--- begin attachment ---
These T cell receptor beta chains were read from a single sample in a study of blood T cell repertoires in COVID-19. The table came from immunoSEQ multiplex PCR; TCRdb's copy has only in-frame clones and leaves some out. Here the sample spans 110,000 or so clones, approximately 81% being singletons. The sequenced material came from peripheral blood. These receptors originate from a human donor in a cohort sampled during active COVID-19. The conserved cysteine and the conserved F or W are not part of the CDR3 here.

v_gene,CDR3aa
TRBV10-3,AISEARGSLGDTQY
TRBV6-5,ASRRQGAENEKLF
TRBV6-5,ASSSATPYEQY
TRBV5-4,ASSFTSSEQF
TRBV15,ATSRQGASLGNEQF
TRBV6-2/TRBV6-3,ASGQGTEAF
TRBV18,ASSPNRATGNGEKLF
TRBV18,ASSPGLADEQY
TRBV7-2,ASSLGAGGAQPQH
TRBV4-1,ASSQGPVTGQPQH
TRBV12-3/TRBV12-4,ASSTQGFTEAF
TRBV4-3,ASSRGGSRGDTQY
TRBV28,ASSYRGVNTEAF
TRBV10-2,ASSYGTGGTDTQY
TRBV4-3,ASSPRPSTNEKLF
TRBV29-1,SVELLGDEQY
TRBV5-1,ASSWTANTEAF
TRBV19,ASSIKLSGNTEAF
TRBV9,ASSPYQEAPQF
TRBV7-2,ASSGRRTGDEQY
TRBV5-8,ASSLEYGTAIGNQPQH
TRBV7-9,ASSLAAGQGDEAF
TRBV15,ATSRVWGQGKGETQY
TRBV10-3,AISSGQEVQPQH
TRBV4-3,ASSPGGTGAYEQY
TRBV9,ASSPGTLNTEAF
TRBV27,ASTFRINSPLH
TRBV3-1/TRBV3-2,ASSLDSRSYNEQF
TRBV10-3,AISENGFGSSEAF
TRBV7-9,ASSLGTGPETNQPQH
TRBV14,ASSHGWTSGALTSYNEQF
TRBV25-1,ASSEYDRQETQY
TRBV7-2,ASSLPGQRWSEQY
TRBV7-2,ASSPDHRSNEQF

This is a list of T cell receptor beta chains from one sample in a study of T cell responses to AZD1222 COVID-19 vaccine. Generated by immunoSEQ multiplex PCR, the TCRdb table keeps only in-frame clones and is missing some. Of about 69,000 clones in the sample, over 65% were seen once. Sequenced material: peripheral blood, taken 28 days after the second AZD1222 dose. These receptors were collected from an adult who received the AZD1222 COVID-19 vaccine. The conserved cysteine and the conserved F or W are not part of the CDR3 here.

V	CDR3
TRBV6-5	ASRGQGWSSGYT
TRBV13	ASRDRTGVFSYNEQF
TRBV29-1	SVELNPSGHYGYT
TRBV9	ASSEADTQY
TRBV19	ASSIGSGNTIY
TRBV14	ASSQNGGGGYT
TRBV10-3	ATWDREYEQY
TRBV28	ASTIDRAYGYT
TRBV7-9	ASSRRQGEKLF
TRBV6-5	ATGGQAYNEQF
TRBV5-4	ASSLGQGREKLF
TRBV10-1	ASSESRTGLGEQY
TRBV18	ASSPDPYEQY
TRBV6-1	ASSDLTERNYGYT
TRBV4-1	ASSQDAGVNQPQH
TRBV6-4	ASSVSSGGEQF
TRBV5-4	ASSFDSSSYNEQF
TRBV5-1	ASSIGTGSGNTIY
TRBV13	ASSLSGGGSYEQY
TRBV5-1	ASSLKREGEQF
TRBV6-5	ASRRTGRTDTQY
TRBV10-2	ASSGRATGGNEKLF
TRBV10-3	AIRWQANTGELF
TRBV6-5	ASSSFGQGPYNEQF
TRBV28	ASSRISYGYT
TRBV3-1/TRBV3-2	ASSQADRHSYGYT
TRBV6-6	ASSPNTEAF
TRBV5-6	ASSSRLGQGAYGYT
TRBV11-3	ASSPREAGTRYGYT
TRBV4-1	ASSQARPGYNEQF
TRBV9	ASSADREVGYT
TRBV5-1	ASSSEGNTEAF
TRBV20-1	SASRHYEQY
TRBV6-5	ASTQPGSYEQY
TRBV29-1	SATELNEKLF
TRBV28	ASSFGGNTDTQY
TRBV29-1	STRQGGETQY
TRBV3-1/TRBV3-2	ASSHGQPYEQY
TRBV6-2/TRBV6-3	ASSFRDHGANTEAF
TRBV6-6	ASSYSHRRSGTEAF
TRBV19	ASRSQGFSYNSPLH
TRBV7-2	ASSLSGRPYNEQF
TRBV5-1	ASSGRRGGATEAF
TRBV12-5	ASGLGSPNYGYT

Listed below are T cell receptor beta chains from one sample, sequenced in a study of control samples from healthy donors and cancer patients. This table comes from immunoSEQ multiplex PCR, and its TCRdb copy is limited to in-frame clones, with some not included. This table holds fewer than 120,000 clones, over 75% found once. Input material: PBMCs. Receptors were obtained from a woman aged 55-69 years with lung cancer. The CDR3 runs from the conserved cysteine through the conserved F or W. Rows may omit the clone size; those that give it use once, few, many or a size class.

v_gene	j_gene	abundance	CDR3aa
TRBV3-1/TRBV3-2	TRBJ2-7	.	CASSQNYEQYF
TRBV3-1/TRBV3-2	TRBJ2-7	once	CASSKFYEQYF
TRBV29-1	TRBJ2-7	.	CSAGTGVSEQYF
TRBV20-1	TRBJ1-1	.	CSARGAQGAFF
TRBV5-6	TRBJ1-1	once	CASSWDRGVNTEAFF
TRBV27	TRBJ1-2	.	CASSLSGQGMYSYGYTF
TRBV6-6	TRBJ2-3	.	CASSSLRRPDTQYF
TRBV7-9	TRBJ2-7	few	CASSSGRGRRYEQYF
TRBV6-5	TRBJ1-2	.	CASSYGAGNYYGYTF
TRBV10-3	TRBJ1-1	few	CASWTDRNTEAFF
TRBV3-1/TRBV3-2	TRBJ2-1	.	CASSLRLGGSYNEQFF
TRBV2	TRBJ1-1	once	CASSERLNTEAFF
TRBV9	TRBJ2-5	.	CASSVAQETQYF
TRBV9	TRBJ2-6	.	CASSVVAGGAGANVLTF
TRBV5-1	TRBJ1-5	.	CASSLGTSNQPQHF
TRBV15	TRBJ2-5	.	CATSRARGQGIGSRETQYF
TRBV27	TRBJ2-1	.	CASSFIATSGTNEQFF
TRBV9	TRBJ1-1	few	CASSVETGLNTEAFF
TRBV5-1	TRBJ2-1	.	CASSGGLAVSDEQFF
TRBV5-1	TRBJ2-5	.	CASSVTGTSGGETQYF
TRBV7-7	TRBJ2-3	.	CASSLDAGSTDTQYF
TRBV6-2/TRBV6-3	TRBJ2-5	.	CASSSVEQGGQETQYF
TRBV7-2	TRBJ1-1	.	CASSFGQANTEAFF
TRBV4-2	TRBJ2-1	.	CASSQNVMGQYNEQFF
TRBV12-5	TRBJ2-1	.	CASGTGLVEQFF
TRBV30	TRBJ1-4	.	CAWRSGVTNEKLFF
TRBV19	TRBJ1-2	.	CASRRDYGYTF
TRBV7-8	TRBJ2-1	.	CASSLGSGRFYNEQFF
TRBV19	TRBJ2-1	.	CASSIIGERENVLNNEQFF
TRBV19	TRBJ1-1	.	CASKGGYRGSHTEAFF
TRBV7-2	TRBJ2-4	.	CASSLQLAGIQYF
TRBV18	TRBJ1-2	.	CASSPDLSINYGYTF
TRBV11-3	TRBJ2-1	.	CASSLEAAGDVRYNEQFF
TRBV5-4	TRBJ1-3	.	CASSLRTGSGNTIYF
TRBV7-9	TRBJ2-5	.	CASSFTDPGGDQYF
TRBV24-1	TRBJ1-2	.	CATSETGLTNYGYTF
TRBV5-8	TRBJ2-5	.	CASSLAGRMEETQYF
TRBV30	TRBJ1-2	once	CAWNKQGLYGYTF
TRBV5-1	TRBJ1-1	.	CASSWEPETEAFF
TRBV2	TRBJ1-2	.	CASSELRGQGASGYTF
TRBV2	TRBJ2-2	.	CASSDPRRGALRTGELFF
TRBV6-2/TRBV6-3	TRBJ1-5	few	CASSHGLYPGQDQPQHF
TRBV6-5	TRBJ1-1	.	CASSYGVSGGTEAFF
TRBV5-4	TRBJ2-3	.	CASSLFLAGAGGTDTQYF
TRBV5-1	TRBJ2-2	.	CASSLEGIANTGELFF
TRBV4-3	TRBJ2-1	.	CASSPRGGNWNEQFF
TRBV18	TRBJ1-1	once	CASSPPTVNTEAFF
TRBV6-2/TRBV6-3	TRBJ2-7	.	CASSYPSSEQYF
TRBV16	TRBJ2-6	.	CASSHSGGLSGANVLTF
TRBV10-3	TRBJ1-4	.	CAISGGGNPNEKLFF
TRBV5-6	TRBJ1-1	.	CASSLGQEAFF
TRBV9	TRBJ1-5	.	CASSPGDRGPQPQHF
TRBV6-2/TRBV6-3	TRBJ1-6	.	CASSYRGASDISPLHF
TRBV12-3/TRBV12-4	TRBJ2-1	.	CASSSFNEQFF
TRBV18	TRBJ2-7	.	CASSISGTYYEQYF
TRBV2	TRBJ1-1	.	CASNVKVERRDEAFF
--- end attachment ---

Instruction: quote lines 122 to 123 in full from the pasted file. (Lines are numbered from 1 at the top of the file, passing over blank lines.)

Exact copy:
TRBV30	TRBJ1-2	once	CAWNKQGLYGYTF
TRBV5-1	TRBJ1-1	.	CASSWEPETEAFF